The hiring process can be a long protracted ordeal. Applicants are put through applicant tracking systems, reviewers, perhaps multiple phone screenings and only then if all goes well the rounds of face-to-face interviews begin. We’re frequently asked two questions:
Q. Are all of these steps normal?
A. In many cases, yes.
Q. Is there any way to bypass some of them?
A. In some cases, yes.
Companies overriding concern for making the wrong decision has extended the hiring process unnecessarily with little regard for candidates’ time. A process that could be concluded in 3 weeks can drag on for more than 6 months. There is no data on retention to suggest these lengthy hiring processes yield higher quality employees. Here are 3 things you can do to shorten the timeframe:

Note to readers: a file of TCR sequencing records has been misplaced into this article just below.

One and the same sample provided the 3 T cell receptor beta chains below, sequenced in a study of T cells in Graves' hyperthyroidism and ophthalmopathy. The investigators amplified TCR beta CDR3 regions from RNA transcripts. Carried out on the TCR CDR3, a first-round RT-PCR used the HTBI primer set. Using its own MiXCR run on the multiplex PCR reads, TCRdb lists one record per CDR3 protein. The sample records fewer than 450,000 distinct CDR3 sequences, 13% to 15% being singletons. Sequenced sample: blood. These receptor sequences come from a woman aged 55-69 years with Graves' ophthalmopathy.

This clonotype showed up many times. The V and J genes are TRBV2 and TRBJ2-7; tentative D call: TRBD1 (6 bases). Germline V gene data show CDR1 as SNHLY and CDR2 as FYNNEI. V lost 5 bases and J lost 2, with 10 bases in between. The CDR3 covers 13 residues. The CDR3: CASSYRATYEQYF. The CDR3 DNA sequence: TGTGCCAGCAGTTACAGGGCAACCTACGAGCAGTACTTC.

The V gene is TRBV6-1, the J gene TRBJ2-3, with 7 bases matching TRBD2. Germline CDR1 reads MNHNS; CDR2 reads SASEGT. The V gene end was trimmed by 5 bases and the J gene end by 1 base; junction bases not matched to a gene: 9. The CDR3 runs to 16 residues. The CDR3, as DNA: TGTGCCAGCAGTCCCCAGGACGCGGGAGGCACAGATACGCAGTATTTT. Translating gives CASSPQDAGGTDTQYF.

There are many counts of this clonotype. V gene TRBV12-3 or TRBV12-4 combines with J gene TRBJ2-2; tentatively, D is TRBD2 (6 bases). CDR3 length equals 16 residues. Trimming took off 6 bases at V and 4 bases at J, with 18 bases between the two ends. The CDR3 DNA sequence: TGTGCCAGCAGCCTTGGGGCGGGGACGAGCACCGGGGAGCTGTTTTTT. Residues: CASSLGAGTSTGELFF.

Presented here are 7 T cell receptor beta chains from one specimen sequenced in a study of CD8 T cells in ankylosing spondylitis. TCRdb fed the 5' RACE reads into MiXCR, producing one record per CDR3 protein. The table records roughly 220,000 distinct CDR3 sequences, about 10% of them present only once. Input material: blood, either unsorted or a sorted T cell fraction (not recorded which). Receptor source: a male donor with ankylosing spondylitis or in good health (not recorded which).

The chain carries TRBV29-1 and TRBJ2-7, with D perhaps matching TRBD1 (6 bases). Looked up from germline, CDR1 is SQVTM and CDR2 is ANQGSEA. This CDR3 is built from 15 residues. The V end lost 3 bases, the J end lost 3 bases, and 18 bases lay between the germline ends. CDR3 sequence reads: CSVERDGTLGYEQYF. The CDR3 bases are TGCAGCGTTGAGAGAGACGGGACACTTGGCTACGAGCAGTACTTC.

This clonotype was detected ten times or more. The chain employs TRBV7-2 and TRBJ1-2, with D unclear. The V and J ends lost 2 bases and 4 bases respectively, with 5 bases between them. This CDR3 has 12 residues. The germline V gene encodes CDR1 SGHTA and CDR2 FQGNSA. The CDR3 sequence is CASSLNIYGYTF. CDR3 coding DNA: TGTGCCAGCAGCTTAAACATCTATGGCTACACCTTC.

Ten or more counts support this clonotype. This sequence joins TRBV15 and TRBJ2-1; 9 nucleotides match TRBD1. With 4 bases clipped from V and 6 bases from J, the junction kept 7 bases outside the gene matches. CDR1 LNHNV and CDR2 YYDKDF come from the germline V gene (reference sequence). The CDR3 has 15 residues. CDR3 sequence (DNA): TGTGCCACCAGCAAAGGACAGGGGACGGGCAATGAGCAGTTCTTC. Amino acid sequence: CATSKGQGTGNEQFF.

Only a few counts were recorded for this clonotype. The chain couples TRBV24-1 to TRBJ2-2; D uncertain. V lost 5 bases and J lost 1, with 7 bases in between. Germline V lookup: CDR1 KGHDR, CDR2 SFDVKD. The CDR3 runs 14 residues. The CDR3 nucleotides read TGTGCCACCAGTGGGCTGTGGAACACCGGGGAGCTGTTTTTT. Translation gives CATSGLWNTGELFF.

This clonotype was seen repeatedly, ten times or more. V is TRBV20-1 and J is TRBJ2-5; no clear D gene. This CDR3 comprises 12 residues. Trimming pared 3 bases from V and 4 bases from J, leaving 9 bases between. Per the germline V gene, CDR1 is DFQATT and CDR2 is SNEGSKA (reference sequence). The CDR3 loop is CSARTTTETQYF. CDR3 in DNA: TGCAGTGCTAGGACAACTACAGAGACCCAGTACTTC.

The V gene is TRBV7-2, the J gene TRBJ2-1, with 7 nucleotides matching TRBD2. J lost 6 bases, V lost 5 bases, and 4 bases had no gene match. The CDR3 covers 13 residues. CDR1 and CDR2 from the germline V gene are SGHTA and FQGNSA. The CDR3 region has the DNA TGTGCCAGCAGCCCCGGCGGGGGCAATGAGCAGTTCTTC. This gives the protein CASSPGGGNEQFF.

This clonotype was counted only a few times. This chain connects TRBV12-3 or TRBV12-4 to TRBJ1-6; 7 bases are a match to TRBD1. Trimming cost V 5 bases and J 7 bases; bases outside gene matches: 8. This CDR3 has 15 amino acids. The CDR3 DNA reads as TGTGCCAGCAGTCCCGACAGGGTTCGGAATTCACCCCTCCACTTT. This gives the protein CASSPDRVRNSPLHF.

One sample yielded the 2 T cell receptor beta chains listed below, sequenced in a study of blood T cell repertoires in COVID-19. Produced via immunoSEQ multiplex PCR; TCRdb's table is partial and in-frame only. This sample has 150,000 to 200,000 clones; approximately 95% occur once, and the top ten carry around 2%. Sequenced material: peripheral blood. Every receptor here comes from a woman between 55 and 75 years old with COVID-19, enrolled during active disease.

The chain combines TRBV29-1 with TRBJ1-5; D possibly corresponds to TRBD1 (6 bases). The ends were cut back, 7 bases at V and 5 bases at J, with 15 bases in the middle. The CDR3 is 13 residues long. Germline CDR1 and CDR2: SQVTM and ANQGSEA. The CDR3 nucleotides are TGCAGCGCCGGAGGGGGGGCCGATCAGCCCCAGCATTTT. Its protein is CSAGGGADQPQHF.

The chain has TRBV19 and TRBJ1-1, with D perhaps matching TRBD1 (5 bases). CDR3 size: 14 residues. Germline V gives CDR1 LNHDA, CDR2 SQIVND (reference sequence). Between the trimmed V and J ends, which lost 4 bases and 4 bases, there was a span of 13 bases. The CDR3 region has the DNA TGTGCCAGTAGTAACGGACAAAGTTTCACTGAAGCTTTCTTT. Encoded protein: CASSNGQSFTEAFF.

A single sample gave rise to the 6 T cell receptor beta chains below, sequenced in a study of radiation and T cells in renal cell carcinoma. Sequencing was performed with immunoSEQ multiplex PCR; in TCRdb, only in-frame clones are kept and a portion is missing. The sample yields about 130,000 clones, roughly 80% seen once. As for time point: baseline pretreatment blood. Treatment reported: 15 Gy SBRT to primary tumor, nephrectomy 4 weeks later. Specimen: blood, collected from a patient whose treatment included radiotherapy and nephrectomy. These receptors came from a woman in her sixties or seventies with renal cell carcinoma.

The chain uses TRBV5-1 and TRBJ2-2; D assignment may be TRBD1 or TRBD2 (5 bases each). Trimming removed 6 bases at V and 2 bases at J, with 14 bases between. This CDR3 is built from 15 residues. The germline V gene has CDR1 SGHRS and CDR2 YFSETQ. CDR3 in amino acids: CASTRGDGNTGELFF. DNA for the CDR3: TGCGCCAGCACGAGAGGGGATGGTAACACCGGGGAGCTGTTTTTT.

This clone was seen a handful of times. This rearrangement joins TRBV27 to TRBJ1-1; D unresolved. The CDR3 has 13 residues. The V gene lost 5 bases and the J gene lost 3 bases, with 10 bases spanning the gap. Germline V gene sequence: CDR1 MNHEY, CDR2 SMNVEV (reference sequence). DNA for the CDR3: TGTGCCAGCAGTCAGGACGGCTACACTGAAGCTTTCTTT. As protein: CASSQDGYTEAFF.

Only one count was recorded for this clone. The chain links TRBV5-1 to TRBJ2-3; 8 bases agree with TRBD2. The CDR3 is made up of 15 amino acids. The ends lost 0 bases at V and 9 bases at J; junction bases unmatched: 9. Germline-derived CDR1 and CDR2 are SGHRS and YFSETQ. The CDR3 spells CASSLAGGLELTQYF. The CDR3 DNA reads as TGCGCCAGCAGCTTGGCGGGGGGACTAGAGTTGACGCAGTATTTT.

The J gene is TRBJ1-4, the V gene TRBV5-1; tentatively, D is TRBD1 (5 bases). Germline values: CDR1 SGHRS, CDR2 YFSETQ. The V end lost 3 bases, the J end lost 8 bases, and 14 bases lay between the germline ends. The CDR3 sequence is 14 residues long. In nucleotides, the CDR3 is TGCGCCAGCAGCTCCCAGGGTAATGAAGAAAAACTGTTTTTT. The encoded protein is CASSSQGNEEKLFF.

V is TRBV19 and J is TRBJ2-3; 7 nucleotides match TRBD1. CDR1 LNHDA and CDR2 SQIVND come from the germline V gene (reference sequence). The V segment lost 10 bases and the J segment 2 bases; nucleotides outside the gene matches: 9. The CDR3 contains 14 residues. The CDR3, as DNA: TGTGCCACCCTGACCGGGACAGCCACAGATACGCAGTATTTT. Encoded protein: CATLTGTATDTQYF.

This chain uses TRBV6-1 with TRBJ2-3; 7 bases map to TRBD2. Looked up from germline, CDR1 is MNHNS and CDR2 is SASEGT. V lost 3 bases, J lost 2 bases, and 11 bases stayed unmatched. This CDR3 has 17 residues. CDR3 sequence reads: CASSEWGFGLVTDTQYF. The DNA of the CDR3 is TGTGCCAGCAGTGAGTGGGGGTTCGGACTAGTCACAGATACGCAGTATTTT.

1. Bypass the Interview Merry-go-round - When you press send and submit your resumé (application) you’ve essentially accepted their rules for proceeding. All applicants go through the same impersonal evaluation. You have no way to get a “leg up” on the competition. To navigate around this step use LinkedIn to find someone who works for the company you’re interested in. Inquire about their experience at the company. This may take some time communicating with them. To open this line of communication initially look for ways you can offer assistance to them. Find an interesting article related to their company or field and send it to them. Find out if they are looking to expand their network and perhaps you could make an introduction to someone you know. After you’ve offered to assist them you’ve earned the right to ask for their assistance. If there’s a position at their company, you want to let them know you’re aware of the opportunity and ask who you should contact to learn more about it (the hiring manager). Ask if they’d be willing to make an introduction on your behalf.